Where no newspaper had gone before
Star photographer captured moment in pop-culture history, first Star Trek episode to air
When the late Toronto Star photographer Reg Innell stepped into a Los Angeles studio 53 years ago to photograph a bunch of unknown Canadians on a TV set, he didn’t think much of the assignment he did on a lark.
Pop culture didn’t interest him. So it’s hard to imagine what he’d make of that lowbudget science-fiction show called Star Trek. Innell was on vacation in July of 1966, when he shot pictures of unknown Canadians William Shatner as Captain Kirk and James Doohan as Scotty — and he happened to capture a moment in pop-culture history.
That episode, “The Man Trap,” debuted in September as the first Star Trek episode seen on TV, although it was the sixth filmed.
The pictures were never published. Until now.
Star Trek, originally pitched as a kind of “Wagon Train to the Stars,” by creator Gene Roddenberry, would go on to spawn six successor series (including the upcoming Picard) and 13 movies. It would influence a generation of space explorers, including the first
NASA space orbiter shuttle being named the Enterprise, after Kirk’s fictional ship.
The newest iteration of the show is shot in Toronto at Pinewood Toronto Studios near the Star offices on Lake Ontario. Star Trek: Discovery, starring Sonequa Martingreen, returns for a highly anticipated second season on Jan. 17 on Crave.
As fans know, the new series takes place a decade before the classic Star Trek series. The action-filled first episode of the new season has Captain Pike (Kirk’s canonical predecessor on the Enterprise) leaving the ship and taking command of the Discovery. The special effects on the current show remain the gold standard for science fiction series — a noteworthy achievement, considering the original series was known for cheesy, low-budget effects and props.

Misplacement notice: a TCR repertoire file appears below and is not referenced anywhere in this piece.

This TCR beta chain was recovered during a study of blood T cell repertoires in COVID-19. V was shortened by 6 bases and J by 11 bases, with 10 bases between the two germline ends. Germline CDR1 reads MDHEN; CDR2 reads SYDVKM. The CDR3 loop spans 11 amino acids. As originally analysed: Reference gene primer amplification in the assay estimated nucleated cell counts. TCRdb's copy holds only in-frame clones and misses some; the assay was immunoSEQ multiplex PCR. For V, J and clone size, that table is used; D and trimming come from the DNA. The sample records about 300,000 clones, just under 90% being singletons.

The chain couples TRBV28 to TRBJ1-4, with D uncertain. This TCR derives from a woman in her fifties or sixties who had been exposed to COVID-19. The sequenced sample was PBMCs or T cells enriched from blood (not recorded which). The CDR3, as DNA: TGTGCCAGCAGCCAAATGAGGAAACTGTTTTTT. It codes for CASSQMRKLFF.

After Innell’s death in 2018, boxes of his negatives were donated to the Star courtesy of his life partner Margaret Serrao, who said he “never read science fiction, and I doubt if he even looked at the show when it aired.”
“He was there during the golden years when photographers had a lot more access to their subjects and you could interact with them,” says Innell’s daughter Adrienne.
A Star story at the time of Innell’s visit to Los Angeles headlined “The Canadian Colony” reports the photographer was on vacation in L.A., not on assignment, when he visited one of his best friends, the Peyton Place actor Jim Begg.
The story mentions Canadians living and working in L.A., and the new NBC series employing a couple of them is given a throwaway line: “Don Francks is at work on a new TV series Jericho, and so is James Doohan in the series Star Trek, a science fiction starring fellow ex-canadian William Shatner,” it reads barely foreshadowing the impact the two Canucks would have starring in one of the most enduring TV shows in history.
“Star Trek Discovery” season 2 debuts Jan. 17, 53 years after Reg Innell captured history in the making on the set (below) of the original series’ first episode to air.
James Doohan and William Shatner caught on camera on the L.A. set in 1966.
Actress Francine Pyne played Nancy Crater, in filming of “The Man Trap.”